A review of Snail Mail’s return to Bristol for 365Bristol.com.
Snail Mail’s Halloween show had long been anticipated. The band played in Bristol back in May, but tickets for their return sold out almost immediately. Whatever they did last time – they certainly made an impression.
With that, it was no surprise to find Thekla’s deck packed out minutes before the band’s scheduled set time. Utterly punctual, the group – consisting of frontwoman Lindsay Jordan, drummer Ray Brown, guitarist Ian Eylanbekov and coincidentally-named bassist – Alex Bass – appeared on stage one minute early.
In the past week, the Baltimore indie rock outfit has toured the U.K., packing in dates from Glasgow to Brighton. All the while, the band’s iconic frontwoman, Lindsay Jordan, is just nineteen years old. To make an educated guess, I’ll say that life on the road hasn’t been the easiest of pursuits, even for critically acclaimed Snail Mail. Why do I have this suspicion? Their first song might have something to do with it.
Kicking off with an upsurge of pedal-fuelled guitars, the band’s set opening felt without the clarity and command of their fiery debut, Lush. While Lindsay’s vocals flitted between airy growls and throaty gestures, Brown’s drums were amiss; carelessly placed, ride accents trudged behind the frontwoman’s seemingly infected, post-flu vocals which battled hasty sound levels. None of their characteristic hooks, but muddled attempts to find rhythm. It was gutting.
For a moment, I felt like I’d been sold a lie. My prior conception of Snail Mail – a peppy, but incredibly mature, indie crusade – now disproved. Instead, Snail Mail had were exposed as a lo-fi outfit prematurely marred with over-production and over-marketisation, now humiliated on a sold-out stage. But I couldn’t have been more wrong.
Entirely removed from the explicit mishap, Jordan cheerfully thanked Bristol for turning up – ‘Happy Halloween!’ Then their next song, ‘Heat Wave,’ marked the real Bristolian return of Snail Mail. Doused in a dim purple mist, the sound unified; hooks regained, drums tightened, and Lindsay’s fleeting flu-like voice recovered.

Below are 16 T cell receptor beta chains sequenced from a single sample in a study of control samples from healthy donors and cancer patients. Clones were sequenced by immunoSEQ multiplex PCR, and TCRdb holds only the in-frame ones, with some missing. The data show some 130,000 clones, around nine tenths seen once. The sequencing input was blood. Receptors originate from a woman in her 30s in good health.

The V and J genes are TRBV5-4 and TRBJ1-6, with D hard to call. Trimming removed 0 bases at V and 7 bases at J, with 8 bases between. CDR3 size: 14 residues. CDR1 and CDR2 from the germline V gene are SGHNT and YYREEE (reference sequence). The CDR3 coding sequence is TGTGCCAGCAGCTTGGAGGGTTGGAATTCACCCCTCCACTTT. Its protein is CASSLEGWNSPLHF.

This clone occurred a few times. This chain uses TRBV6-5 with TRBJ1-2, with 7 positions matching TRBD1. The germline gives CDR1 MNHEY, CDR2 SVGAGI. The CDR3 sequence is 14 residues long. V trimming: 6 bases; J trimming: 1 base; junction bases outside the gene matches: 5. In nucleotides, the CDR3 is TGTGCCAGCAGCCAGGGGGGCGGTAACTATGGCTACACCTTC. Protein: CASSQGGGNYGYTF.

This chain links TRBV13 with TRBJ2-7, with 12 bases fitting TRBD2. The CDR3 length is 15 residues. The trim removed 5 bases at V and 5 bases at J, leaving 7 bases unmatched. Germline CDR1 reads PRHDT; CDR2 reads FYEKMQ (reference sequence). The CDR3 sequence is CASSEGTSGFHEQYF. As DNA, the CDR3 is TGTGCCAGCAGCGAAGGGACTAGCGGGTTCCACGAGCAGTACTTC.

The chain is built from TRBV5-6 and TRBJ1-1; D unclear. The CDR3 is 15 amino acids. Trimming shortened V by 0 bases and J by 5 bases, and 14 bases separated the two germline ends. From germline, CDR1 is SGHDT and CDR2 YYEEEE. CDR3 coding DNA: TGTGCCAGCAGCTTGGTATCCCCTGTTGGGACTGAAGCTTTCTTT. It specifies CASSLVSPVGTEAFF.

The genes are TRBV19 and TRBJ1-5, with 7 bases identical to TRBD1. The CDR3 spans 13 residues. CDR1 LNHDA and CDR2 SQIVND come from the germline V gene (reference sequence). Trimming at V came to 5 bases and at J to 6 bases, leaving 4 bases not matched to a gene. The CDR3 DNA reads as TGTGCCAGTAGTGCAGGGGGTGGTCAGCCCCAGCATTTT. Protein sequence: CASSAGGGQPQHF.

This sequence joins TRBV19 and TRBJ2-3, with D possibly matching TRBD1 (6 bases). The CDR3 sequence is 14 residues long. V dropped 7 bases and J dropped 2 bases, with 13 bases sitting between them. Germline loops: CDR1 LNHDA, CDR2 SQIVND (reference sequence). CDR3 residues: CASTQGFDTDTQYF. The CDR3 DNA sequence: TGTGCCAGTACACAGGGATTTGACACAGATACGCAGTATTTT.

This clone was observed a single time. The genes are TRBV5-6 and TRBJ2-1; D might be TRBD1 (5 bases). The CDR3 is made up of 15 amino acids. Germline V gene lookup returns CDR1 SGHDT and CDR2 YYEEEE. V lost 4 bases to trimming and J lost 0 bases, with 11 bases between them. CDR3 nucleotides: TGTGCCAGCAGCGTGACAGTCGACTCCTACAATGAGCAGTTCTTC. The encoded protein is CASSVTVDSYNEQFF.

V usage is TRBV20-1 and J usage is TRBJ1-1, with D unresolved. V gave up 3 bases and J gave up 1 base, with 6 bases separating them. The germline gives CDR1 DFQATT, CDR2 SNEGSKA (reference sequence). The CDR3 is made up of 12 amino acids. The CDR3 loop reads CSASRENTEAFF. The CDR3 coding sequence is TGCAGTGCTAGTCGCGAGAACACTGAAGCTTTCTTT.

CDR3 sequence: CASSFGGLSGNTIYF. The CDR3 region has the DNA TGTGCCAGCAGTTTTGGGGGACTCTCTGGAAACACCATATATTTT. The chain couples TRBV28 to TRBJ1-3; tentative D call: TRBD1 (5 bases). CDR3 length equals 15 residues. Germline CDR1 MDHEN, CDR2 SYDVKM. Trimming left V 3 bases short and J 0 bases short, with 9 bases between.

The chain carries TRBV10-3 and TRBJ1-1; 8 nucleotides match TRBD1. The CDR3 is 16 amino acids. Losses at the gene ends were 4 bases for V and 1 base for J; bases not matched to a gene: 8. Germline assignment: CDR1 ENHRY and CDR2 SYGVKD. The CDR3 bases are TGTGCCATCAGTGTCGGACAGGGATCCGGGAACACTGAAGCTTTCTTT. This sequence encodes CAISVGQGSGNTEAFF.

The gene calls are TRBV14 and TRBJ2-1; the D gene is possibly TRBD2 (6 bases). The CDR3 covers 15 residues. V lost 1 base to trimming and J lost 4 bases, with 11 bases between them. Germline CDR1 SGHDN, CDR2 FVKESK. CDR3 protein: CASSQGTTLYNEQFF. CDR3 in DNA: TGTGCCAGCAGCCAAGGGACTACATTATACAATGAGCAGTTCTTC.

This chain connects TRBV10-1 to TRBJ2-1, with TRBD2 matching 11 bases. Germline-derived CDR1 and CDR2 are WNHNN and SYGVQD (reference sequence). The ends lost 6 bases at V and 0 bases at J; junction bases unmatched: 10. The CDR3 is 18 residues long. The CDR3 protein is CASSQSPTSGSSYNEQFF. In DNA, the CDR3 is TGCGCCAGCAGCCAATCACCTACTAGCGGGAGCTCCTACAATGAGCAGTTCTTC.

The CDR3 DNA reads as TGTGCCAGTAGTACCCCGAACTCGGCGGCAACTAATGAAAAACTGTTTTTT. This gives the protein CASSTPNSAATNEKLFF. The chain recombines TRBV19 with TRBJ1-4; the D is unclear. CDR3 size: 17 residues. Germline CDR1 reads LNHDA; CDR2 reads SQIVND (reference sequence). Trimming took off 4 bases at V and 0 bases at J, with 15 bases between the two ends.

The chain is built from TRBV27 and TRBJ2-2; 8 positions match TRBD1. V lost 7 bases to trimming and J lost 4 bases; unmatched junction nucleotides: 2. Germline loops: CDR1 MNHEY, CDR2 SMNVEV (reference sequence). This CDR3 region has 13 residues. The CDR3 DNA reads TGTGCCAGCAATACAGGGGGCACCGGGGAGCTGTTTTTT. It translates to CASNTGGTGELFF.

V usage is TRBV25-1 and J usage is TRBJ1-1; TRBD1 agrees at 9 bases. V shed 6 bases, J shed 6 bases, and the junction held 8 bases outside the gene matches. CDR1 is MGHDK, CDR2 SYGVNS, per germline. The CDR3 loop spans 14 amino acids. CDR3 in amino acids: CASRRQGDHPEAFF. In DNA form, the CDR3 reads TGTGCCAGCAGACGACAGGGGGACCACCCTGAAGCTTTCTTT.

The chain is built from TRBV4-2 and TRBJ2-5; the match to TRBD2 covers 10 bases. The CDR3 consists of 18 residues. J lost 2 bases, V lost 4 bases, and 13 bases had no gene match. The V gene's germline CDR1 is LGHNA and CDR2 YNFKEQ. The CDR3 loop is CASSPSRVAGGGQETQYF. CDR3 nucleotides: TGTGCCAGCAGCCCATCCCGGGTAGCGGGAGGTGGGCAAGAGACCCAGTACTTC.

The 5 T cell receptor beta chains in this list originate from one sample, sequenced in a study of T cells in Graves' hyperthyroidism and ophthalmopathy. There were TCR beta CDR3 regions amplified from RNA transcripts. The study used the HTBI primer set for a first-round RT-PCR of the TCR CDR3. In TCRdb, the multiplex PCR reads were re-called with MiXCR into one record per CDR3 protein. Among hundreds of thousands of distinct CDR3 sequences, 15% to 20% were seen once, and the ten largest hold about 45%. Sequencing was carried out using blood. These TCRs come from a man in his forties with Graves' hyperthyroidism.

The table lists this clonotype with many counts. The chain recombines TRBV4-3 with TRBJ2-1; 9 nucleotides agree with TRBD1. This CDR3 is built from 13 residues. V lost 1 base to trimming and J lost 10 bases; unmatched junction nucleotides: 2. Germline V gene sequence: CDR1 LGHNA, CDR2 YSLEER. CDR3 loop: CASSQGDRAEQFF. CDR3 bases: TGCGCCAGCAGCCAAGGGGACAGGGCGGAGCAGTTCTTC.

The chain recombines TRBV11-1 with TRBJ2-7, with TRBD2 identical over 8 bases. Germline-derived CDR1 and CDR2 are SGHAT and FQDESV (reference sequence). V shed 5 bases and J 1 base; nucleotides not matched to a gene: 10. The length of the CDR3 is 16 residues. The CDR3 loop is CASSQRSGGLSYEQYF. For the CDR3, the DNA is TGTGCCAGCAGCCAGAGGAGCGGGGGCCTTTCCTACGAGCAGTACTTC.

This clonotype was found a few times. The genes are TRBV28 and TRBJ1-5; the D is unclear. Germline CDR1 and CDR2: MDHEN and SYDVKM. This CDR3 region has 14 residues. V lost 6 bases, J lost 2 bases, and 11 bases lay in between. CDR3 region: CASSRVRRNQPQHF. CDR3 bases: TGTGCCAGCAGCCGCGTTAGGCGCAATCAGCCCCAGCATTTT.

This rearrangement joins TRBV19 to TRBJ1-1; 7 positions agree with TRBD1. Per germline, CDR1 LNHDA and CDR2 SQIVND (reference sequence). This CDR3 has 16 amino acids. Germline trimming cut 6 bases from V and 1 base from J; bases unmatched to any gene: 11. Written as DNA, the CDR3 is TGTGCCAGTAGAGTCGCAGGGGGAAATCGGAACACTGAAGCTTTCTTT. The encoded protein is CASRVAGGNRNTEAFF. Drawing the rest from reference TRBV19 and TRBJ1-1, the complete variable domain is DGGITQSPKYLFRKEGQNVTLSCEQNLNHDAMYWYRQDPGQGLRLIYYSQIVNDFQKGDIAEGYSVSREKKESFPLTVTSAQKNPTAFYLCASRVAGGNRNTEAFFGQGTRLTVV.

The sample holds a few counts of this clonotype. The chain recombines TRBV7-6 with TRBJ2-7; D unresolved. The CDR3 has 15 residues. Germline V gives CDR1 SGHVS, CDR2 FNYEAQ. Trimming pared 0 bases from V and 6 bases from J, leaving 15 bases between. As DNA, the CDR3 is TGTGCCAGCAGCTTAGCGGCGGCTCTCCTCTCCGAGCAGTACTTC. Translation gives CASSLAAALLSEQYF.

Leading the breezy identity of their tunes, Jordan jolted ‘round the stage ahead of their melodic dives and thoughtful lyrics. Over explicit absorption in performance, Lindsay’s ability as a musician is incredibly impressive. Striking intricate riffs seems like no effort; a mundanity, if anything. Her voice, almost more authentic than that of her LP, drifted beside a stage presence far maturer than what you’d expect from a high school grad. She was hilarious and open with the audience.
‘I don’t usually talk on stage this much,’ Jordan qualified as she chatted at length about Lady Gaga’s new blockbuster – A Star Is Born. ‘Rough show of hands – who has seen it?’ ‘In America, everyone is peeing their pants about!’
Describing the film (somewhat ironically) as the ‘movie of a lifetime,’ Jordan introduced ‘Pristine.’ ‘I’m gay, but their [co-stars Gaga and Cooper] love is really unique and special. Anyway, this song is about love.’ Slightly odd on-stage commentary, but hey, Bristol loved it.
The crowd roared as the familiar chords the band’s most iconic composition sounded. As they approached the song’s potent bridge, a knowing grin panned across Jordan’s face. ‘Pristine’ had to be one of the best songs of their set – and they knew it. Undivided, ardent and tireless; the staple anthem splurged energy across Thekla’s decks and reaffirmed the city’s adoration of Snail Mail.
With that, their set neared its abrupt ending. Stripping back to only Jordan, it finished with a delicate rendition of ‘Let’s Find An Out.’ The venue became quiet, and contemplative; expectant of one final, sound blow out. But what would this set be without one more oddity? After the song ended, the band exited the stage without return for an encore despite looming audience demand. Coming in at exactly an hour, Snail Mail’s visit to the South West ended somewhat prematurely. But whatever, Lindsay does what she wants. Snail Mail’s young, fun and inconceivably talented. We’ll let them off.